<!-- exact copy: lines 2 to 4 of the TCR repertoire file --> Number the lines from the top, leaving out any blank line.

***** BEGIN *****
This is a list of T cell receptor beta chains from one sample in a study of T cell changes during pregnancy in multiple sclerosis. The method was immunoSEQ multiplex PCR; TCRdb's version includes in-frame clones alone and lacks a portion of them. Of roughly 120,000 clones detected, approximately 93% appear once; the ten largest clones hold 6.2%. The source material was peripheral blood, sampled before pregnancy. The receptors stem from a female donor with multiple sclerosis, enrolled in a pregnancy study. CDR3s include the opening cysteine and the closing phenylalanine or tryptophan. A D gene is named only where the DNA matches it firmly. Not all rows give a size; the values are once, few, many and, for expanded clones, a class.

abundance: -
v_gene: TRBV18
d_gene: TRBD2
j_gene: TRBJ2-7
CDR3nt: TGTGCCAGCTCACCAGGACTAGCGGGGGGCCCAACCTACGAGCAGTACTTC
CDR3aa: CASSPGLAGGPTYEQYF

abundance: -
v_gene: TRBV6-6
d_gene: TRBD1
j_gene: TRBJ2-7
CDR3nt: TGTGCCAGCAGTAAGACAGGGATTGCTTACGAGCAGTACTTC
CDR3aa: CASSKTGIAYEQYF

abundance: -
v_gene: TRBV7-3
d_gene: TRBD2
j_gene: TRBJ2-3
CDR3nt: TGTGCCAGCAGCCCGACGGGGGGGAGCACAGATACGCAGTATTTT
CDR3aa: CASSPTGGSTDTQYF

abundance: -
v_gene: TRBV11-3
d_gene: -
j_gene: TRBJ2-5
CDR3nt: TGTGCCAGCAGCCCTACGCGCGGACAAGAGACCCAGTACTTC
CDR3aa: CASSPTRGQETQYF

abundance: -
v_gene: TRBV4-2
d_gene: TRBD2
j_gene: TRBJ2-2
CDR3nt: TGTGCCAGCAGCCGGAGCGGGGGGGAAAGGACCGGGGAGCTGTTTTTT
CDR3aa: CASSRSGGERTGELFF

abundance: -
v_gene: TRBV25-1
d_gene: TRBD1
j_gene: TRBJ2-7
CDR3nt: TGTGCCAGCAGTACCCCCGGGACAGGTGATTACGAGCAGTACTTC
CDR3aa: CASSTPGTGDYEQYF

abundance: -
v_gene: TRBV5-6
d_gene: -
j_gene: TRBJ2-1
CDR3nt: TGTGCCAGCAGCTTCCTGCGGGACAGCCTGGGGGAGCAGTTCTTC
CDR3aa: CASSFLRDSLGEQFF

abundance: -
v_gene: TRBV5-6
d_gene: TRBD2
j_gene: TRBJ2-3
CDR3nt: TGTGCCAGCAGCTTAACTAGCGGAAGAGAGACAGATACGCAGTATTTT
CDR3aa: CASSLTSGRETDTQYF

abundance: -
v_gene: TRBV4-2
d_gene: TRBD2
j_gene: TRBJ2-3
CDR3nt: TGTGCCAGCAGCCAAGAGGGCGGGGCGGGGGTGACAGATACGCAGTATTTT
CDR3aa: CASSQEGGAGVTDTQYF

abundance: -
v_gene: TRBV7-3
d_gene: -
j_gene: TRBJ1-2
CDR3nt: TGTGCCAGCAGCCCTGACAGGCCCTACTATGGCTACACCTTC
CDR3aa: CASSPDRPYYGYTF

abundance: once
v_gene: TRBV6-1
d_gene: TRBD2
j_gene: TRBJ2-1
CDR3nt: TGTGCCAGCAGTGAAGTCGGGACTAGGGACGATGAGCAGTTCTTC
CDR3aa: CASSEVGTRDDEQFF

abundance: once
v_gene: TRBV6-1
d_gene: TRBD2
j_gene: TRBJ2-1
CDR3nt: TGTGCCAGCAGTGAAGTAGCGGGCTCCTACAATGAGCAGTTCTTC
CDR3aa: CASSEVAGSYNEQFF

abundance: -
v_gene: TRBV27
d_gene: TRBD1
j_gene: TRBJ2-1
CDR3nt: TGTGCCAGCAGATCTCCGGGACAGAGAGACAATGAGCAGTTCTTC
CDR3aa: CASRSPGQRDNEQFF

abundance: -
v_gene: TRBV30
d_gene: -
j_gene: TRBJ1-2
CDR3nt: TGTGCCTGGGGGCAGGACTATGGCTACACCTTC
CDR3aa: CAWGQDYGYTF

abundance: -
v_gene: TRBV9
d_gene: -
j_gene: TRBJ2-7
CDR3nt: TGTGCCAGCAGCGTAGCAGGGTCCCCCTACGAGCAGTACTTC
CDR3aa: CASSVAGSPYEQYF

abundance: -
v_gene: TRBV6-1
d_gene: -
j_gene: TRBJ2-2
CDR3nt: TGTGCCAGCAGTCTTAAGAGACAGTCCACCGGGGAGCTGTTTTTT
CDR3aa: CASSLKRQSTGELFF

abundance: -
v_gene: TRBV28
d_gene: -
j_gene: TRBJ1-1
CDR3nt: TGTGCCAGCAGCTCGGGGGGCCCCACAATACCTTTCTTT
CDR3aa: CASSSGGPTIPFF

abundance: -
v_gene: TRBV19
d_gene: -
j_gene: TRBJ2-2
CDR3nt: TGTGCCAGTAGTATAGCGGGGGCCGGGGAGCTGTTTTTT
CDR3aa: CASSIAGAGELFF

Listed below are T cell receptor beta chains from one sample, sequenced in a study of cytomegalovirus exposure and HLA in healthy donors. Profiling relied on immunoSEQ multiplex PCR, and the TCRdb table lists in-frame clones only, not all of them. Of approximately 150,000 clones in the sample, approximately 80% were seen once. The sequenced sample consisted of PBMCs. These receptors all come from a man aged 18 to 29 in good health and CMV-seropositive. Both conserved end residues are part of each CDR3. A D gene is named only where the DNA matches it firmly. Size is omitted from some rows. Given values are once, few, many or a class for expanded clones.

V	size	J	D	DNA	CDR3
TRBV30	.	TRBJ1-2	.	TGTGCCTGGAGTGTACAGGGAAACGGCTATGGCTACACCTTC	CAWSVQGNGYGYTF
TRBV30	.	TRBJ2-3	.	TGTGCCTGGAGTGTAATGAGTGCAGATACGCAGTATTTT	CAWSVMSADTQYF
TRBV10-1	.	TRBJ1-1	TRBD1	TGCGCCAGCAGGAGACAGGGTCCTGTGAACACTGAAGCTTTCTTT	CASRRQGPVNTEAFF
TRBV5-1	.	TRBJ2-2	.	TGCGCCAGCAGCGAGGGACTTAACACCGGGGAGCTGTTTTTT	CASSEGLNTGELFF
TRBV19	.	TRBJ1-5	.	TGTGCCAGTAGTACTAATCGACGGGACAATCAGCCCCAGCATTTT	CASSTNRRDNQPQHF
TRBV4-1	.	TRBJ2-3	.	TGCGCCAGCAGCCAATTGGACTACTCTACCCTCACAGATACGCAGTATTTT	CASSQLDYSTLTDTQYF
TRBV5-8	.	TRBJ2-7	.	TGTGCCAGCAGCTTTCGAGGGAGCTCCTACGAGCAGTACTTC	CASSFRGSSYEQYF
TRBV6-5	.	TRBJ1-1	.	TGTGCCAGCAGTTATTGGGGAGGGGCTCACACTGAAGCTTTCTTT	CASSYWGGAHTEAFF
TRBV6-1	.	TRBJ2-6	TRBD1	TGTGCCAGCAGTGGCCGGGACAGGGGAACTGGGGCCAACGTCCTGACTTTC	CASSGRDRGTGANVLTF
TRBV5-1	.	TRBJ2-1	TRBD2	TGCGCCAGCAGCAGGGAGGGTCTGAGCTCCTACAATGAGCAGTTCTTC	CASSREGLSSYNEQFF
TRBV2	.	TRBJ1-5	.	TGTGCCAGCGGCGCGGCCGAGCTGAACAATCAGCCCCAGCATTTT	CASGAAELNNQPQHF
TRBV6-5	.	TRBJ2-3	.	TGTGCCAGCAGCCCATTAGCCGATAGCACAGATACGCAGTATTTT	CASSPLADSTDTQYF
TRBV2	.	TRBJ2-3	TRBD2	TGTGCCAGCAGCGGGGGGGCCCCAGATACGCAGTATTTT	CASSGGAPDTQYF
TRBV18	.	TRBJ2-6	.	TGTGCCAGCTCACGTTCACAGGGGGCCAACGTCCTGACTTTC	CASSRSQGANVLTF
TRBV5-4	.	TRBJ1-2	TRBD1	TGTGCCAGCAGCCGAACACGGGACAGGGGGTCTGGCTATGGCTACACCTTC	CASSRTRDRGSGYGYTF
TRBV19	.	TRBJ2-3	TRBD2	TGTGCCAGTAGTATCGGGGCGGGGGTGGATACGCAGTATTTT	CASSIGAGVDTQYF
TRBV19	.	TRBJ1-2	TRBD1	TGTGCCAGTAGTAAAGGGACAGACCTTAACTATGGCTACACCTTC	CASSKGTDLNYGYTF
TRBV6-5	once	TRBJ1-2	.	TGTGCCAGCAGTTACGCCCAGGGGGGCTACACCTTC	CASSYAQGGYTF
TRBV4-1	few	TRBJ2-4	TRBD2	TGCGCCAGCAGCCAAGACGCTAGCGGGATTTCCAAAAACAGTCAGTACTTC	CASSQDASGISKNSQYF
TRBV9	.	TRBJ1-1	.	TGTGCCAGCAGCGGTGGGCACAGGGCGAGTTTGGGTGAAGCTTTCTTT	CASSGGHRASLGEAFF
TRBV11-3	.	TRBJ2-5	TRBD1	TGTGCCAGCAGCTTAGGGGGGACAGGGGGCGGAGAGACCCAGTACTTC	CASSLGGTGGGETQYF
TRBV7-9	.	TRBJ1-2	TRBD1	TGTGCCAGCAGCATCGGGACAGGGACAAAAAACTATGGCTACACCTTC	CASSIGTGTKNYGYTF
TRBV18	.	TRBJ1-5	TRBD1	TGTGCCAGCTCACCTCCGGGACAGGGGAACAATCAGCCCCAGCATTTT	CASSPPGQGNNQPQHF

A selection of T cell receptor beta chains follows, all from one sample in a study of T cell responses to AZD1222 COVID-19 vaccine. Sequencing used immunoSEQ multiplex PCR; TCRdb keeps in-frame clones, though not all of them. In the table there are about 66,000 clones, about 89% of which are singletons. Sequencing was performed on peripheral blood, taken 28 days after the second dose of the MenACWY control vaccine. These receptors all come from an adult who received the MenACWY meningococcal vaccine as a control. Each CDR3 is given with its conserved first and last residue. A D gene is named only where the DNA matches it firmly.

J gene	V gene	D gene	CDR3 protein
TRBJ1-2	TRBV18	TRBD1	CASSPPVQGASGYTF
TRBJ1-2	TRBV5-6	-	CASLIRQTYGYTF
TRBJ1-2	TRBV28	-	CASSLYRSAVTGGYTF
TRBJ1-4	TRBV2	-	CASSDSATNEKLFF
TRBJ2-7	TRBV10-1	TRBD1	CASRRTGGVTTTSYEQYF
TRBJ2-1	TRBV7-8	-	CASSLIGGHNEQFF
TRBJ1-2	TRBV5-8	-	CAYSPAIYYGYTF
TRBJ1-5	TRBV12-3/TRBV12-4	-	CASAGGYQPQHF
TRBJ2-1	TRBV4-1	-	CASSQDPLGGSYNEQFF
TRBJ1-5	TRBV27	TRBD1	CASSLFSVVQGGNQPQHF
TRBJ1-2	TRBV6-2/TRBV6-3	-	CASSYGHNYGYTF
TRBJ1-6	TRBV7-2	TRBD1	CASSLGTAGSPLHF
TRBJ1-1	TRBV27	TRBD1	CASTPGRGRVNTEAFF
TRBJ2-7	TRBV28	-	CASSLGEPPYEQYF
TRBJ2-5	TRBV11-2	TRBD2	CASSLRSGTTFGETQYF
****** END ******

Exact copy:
abundance: -
v_gene: TRBV18
d_gene: TRBD2